ART FAG choreographed and directed by D.A. Hoskins (Dietrich Group/Buddies in Bad Times, 12 Alexander). Opens Friday (January 4); runs to January 13. $20-$25. 416-975-8555, www.artsexy.ca. Rating: NNNNN
Choreographer, director and visual artist D.A. Hoskins feels cynical about Toronto’s art and dance scenes. Too many artists have become complacent.
“As an artist, my job isn’t to be safe,” says Hoskins.
To break through the conformity he experienced working with local dance companies and schools, he’s started his own production company, the Dietrich Group.
His first show, a sexy triptych called Art Fag, opens tomorrow at Buddies.
Three years ago, Hoskins was working on a piece based on Lady Chatterley’s Lover, or rather the contemporary idea of lady.
When his producer backed out, he expanded the developed material into Art Fag, a multimedia dance work made up of three sections unified by the theme of identity.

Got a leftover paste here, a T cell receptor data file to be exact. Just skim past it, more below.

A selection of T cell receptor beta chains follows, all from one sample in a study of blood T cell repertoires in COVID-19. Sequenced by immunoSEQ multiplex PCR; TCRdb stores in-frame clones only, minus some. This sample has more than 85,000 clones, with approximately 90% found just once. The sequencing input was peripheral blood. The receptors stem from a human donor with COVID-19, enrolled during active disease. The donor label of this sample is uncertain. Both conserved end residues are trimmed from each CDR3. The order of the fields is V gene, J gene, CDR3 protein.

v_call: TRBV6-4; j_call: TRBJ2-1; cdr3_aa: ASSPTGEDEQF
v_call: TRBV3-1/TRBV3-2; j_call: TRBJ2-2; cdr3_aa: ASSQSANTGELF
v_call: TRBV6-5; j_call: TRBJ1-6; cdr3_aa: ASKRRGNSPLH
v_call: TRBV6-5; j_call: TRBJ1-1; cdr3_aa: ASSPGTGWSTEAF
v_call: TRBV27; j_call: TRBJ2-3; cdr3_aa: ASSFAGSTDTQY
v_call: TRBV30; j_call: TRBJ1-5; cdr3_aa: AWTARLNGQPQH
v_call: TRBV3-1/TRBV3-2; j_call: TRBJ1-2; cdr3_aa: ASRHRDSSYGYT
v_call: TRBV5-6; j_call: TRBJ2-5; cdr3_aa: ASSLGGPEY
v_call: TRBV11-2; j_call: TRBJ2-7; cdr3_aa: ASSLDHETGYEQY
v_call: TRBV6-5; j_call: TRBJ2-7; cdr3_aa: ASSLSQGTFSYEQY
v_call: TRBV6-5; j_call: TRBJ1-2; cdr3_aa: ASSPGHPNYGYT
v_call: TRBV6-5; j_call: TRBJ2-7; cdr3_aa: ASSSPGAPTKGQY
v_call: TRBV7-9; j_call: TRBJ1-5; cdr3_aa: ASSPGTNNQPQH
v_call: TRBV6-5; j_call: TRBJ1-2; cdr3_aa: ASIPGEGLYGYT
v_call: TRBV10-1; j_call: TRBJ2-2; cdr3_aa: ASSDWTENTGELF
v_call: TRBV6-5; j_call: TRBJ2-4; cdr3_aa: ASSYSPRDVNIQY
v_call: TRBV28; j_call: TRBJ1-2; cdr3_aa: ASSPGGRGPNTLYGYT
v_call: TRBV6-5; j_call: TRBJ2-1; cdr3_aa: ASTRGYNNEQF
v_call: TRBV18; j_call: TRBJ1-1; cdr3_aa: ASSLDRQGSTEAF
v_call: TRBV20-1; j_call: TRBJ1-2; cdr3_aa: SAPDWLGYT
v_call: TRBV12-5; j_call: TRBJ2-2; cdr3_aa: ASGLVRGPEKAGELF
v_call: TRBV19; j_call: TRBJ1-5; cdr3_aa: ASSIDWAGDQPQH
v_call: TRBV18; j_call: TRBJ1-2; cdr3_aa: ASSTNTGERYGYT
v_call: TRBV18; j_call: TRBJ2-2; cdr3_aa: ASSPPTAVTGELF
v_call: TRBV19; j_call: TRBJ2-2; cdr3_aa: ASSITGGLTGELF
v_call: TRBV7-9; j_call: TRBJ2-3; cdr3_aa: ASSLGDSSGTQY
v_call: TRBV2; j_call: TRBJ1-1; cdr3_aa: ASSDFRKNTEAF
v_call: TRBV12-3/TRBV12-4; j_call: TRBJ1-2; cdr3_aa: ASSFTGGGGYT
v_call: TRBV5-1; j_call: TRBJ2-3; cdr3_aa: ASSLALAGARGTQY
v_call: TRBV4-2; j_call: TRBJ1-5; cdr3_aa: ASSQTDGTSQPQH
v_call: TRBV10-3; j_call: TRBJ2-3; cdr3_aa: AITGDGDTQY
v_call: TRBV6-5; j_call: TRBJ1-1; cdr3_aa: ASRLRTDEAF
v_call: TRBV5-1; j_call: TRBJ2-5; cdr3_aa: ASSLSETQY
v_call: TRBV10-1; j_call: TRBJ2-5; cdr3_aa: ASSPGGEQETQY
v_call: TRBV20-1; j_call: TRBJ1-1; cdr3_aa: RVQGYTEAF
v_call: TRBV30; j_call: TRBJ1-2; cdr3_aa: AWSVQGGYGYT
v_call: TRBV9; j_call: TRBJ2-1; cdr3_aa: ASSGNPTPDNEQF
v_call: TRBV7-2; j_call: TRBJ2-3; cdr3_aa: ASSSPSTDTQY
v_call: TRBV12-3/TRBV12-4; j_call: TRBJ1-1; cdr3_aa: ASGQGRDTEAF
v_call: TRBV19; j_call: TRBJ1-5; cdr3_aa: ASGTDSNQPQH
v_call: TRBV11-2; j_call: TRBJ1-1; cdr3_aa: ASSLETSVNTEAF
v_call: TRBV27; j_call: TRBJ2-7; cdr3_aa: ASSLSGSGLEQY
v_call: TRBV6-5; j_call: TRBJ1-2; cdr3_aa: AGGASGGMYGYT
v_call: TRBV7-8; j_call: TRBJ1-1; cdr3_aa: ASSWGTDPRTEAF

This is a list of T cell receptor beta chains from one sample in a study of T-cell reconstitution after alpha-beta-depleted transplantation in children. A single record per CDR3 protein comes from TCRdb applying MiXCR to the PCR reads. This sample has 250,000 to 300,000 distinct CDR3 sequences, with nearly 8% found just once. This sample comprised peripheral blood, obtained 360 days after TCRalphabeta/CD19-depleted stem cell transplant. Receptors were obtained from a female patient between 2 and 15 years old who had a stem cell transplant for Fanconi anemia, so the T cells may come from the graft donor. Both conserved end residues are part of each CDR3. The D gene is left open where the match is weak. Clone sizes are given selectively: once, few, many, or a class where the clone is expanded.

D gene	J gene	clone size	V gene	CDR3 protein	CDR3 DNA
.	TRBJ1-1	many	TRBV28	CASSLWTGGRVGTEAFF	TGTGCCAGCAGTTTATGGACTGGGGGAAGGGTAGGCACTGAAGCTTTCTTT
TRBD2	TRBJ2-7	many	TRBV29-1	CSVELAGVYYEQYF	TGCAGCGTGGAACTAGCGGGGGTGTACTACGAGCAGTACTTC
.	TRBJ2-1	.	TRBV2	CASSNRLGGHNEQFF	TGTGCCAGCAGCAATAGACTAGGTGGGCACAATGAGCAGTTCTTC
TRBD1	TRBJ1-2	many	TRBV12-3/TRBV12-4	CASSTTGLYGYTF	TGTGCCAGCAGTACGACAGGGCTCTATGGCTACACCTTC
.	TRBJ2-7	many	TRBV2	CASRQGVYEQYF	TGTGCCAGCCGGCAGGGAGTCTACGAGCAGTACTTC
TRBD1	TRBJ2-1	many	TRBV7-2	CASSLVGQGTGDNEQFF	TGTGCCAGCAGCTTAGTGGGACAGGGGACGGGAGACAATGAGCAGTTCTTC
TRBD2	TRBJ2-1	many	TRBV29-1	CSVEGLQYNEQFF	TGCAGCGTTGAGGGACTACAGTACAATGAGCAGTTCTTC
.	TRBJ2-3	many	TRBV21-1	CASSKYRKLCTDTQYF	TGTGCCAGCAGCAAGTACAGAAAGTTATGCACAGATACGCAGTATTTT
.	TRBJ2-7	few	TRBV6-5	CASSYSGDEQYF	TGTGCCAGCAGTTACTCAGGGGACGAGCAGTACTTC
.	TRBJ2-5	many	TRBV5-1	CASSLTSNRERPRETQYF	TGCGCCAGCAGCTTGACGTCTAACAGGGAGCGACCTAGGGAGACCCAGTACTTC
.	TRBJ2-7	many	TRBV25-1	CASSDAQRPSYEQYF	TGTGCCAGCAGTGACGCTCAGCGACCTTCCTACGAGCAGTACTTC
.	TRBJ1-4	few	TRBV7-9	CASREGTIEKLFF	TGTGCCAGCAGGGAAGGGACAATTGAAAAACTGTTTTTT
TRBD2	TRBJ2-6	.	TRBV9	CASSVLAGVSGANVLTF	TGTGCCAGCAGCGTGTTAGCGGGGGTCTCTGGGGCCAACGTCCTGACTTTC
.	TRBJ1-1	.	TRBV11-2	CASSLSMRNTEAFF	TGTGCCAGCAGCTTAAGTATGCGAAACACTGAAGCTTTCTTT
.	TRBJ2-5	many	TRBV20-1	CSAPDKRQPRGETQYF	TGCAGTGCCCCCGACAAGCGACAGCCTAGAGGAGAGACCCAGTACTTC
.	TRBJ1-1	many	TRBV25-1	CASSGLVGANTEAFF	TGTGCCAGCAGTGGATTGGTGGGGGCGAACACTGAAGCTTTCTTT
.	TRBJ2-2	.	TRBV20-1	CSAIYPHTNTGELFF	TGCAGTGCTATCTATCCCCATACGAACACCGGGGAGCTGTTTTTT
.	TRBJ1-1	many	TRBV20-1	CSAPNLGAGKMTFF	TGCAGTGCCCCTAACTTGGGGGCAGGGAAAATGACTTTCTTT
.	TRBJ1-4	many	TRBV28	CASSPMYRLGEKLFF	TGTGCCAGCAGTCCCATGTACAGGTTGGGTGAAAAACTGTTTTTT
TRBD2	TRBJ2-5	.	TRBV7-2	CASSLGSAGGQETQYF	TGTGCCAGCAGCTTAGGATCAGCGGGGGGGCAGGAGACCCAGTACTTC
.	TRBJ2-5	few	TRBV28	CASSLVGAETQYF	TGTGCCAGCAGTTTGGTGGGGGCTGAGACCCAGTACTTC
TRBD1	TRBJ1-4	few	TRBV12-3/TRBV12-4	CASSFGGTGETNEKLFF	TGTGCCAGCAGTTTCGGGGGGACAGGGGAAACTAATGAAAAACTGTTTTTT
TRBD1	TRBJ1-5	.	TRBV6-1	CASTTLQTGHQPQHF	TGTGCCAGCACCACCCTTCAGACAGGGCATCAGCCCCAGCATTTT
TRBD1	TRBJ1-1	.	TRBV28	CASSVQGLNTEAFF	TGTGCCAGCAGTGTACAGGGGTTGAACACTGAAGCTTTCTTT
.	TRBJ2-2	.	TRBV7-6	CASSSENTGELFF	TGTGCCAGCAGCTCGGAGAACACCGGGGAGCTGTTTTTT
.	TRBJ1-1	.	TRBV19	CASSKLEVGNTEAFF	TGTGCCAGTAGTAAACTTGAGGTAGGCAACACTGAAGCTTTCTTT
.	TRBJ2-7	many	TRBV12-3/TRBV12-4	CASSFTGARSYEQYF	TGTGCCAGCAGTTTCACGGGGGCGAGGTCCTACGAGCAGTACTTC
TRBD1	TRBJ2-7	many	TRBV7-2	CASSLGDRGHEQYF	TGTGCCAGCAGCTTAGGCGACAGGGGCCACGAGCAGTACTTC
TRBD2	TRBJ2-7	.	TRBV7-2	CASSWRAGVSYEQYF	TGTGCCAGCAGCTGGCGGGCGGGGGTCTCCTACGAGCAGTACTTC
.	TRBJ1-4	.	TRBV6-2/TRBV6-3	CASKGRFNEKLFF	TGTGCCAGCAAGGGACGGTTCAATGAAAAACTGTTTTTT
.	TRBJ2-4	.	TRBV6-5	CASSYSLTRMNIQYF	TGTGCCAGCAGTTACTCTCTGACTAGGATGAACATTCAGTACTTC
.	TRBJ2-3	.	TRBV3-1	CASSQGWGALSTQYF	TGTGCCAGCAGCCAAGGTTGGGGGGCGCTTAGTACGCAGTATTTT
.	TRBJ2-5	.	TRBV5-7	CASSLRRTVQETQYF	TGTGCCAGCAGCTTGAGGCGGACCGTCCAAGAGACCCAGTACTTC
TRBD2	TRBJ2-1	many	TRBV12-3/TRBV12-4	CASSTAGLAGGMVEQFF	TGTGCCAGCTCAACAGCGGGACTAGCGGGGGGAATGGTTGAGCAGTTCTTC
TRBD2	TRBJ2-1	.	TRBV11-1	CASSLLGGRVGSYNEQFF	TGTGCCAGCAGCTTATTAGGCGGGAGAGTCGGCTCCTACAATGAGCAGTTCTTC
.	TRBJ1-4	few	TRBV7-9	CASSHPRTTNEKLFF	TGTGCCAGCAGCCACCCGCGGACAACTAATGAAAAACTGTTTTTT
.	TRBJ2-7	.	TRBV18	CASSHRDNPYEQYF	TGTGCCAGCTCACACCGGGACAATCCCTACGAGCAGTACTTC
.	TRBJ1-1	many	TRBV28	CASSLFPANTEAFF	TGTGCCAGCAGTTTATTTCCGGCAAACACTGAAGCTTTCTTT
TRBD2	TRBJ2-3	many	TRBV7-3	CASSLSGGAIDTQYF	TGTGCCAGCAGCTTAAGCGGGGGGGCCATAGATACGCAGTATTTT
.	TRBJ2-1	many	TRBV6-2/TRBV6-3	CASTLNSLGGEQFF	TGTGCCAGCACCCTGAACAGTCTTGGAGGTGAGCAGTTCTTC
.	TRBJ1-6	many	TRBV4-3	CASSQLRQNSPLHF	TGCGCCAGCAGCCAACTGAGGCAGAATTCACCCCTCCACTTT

“In Art Fag I want to present something that is uncompromising,” says Hoskins, “that speaks to my identity and my belief in art.”
To this end he brings featured dancers Danielle Baskerville and Brendan Wyatt together onstage with other artists including a playwright (Byron Fast), a filmmaker (Nico Stagias) and various musicians.
“Of course, to do a piece called Lady, I had to have a soprano,” he insists, referring to Deidre Fulton.
In the section Hard Candy, which premiered in Montreal last year, Hoskins choreographed scenes to spoken-word artist Jill Battson’s monologues on topics like “artificial” and “beauty.”
Hoskins says Hard Candy, which looks at individuality within relationships, is full of extreme elements. Such as? “Danielle smashes a bouquet of flowers into a Pollock-like painting on the floor.”
The I Am Marilyn section, about identifying with that famous icon, began in Hoskins’s mind as a film but has now turned into a solo dance for Wyatt and Fast’s monologue about a street person who believes he’s Monroe.
“Maybe it’s a fag thing, but there’s something really unselfish about Marilyn Monroe to me,” says Hoskins. “There’s an essence there that I relate to.”
In the third part, Lady – Images In A Melodramatic Setting, Hoskins wanted to include a male/male duet and asked Battson to create a monologue about the history of sissy boys.
“It’s very uncompromising and challenges the gay community as well as the straight community,” says Hoskins.